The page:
I guess Lessig is of the opinion that creativity is the most important aspect of cultural commentary and creation, and demonstrates this by making his book free for all to appropriate to their hearts’ content. And this is really the crux of it – he issues prior consent, and although it works for him, I doubt that it will be  a concept that takes off within the creative industries. He makes a good point, but a lonely one.

I also had a read of week ten’s articles, and have been trying to think about how best to apply them to our chocolate website. See my ‘Project’ link for more details.

I also found a great design blog called Vandelay Design that lists 50 websites with ‘gorgeous naviation menus’. It’s worth a look! There’s also a list of sites that display creative navigation. The examples are really cool, but I think it might be a bit much for my simple tech-brain to figure out for our site.

Finally, I found the article about writing headlines to be pretty useful, because I write articles for a few of our magazines at work, and the headline is always the part that I struggle with the most. I tend to fall into puns very very easily (I attribute this to my awesome sense of humour, naturally).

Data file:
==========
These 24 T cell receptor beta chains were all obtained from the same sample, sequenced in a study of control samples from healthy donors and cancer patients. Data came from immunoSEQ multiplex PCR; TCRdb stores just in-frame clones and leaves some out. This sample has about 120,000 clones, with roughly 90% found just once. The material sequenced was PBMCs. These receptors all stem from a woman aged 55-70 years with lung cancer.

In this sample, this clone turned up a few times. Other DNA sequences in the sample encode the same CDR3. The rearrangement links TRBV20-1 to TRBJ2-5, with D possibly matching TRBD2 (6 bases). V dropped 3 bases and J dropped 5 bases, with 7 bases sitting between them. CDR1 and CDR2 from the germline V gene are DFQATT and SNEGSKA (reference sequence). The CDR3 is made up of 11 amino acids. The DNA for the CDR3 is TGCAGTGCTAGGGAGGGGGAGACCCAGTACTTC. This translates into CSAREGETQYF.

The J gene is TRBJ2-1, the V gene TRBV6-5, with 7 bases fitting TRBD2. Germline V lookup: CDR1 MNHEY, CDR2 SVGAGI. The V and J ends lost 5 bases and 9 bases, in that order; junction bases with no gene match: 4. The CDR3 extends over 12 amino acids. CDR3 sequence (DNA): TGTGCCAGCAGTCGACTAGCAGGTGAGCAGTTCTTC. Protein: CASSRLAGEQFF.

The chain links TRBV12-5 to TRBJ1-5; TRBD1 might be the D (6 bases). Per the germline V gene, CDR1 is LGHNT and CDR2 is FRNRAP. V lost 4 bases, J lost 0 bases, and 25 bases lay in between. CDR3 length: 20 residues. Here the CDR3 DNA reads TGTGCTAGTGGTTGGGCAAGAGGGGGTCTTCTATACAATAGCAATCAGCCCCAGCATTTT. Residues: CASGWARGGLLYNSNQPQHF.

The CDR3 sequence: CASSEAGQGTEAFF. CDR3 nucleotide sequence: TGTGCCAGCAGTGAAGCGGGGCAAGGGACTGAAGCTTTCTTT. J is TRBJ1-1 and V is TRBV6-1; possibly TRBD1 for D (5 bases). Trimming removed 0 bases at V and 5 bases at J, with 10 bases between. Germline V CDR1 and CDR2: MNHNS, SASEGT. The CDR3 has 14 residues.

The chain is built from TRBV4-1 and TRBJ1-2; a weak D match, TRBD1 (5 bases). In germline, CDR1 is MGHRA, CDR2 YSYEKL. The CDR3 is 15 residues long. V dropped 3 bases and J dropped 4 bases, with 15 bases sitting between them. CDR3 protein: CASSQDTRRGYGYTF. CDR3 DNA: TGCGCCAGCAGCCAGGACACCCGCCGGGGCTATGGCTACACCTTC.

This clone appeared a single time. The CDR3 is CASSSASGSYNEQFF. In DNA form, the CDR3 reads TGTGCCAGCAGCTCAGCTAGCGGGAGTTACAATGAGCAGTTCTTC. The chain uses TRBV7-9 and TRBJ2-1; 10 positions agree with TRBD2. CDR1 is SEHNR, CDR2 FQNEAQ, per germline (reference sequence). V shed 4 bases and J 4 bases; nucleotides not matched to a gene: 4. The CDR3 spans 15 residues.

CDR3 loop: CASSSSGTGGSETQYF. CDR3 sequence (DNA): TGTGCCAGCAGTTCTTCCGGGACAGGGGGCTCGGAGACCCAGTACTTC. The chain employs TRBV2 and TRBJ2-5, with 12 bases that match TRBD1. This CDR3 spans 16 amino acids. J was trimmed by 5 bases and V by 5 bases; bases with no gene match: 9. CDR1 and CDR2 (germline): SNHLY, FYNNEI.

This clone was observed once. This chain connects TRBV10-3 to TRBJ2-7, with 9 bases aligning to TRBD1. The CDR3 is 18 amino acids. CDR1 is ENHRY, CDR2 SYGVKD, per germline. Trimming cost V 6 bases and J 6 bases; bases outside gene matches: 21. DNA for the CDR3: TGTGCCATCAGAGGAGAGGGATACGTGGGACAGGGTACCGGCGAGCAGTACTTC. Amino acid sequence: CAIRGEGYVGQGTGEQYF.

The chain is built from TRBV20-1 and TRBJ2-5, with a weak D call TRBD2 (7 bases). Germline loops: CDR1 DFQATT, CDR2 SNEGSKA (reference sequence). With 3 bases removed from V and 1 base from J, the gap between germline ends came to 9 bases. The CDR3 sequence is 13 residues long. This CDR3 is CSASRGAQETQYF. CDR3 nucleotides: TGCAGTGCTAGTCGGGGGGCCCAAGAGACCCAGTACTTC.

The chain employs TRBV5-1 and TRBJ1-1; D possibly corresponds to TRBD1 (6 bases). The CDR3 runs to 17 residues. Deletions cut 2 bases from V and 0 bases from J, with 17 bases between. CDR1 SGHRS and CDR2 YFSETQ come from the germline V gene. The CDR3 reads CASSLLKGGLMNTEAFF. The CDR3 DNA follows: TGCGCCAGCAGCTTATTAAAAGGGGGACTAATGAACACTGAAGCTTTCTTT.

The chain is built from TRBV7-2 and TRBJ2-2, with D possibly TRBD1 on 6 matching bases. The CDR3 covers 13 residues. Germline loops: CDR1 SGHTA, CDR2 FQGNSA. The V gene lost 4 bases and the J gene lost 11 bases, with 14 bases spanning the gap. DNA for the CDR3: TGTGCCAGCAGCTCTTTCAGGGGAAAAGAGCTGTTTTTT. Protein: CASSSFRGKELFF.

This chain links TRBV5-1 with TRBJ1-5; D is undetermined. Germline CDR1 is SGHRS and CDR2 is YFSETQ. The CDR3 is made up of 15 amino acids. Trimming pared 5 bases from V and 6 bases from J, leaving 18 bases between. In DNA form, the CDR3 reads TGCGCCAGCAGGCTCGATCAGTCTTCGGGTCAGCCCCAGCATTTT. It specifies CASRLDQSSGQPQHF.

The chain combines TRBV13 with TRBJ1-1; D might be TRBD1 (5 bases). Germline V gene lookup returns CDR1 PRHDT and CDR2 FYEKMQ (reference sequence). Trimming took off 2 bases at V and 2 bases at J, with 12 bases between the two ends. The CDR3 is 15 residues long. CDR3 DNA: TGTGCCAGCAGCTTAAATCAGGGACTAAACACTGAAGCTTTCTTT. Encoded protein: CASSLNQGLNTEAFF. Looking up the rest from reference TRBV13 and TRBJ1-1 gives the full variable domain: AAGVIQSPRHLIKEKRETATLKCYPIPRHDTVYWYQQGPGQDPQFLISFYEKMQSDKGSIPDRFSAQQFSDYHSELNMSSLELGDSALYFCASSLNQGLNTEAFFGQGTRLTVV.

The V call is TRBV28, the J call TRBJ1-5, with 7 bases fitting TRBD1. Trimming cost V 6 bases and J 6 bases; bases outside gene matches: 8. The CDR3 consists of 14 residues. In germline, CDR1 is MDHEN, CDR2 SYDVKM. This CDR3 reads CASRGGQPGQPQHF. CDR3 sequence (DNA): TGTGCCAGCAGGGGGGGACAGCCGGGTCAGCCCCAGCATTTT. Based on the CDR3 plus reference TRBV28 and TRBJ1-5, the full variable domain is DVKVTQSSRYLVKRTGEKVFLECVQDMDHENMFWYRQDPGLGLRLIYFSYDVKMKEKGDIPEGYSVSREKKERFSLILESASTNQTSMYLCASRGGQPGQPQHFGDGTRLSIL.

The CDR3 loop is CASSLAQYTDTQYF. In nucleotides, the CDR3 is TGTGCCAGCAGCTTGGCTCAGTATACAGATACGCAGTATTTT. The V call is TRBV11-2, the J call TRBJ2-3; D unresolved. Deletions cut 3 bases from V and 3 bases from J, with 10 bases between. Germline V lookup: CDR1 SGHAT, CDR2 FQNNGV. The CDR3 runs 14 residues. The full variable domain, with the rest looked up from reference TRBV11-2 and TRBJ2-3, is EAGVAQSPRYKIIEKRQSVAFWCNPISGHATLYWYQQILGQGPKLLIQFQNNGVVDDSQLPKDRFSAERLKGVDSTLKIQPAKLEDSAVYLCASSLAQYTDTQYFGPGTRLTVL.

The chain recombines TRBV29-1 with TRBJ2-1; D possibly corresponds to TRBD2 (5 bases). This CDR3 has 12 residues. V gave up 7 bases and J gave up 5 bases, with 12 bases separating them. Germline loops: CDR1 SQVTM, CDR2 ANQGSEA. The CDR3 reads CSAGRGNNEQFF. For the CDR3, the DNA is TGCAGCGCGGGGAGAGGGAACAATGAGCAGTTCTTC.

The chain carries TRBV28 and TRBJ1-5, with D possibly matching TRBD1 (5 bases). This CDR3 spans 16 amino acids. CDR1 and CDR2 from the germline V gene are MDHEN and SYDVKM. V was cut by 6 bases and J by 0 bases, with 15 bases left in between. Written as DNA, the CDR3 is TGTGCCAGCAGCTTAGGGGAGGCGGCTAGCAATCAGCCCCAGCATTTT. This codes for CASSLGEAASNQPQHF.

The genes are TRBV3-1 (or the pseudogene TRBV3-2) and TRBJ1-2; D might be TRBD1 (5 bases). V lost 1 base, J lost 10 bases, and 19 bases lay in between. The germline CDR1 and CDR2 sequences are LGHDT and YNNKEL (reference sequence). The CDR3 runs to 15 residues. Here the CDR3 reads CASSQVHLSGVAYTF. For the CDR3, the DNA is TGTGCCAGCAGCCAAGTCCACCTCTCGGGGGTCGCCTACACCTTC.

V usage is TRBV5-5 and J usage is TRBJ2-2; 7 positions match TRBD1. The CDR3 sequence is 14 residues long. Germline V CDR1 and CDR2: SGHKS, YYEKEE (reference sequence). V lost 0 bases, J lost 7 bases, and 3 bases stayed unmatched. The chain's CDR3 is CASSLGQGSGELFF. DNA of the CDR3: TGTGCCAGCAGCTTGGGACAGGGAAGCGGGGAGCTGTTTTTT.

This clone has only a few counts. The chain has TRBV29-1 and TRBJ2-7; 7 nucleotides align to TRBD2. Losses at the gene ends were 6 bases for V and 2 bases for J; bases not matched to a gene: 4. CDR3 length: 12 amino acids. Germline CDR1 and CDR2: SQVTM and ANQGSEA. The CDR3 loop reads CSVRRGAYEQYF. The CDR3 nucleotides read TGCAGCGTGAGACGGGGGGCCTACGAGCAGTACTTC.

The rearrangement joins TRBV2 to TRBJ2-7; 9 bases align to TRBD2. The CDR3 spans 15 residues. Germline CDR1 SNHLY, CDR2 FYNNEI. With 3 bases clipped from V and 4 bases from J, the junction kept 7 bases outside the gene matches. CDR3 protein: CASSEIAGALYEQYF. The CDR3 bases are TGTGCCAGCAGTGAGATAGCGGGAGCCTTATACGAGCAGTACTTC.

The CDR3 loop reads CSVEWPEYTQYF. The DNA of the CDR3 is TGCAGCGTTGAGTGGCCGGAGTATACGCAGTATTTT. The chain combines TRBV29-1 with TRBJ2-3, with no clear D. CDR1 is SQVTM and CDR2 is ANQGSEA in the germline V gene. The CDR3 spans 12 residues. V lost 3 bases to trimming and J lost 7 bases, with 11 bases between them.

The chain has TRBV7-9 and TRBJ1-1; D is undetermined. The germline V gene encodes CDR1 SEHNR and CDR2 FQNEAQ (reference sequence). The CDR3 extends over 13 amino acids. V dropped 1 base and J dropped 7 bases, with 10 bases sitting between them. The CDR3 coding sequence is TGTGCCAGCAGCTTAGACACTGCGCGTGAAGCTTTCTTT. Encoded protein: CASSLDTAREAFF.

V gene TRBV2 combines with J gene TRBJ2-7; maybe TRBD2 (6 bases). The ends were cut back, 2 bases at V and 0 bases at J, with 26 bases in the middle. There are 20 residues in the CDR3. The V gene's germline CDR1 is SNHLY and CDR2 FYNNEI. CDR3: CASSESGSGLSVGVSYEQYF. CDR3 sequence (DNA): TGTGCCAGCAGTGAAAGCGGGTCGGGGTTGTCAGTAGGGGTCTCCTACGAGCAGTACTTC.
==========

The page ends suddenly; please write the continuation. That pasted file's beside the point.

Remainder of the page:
Well, that’s it for me for now. Off to plan some essays/last minute dress fittings/class presentations/paper lanterns and alcohol delivery.





A chain is only as strong as its..

29 04 2009

I think this saying is quite apt in light of the readings for this week.

If the links on your page are either weak or non-existent, then the chain of communication (or web, as Rosen puts it) will be broken. Weak links (like those that direct you to pages that aren’t there, or types of files that won’t load) are severely detrimental to your web page, effectively rendering your page the weak link in the chain of communication.

If I visit a page without links, I might look around for a bit, leave, and not go back. A lack of links gives the visitor an impression of a stagnant website that doesn’t draw from external sources, doesn’t want to share its knowledge, and doesn’t refer to anything other than itself. It’s a dead-end. In short, the message is to love the link.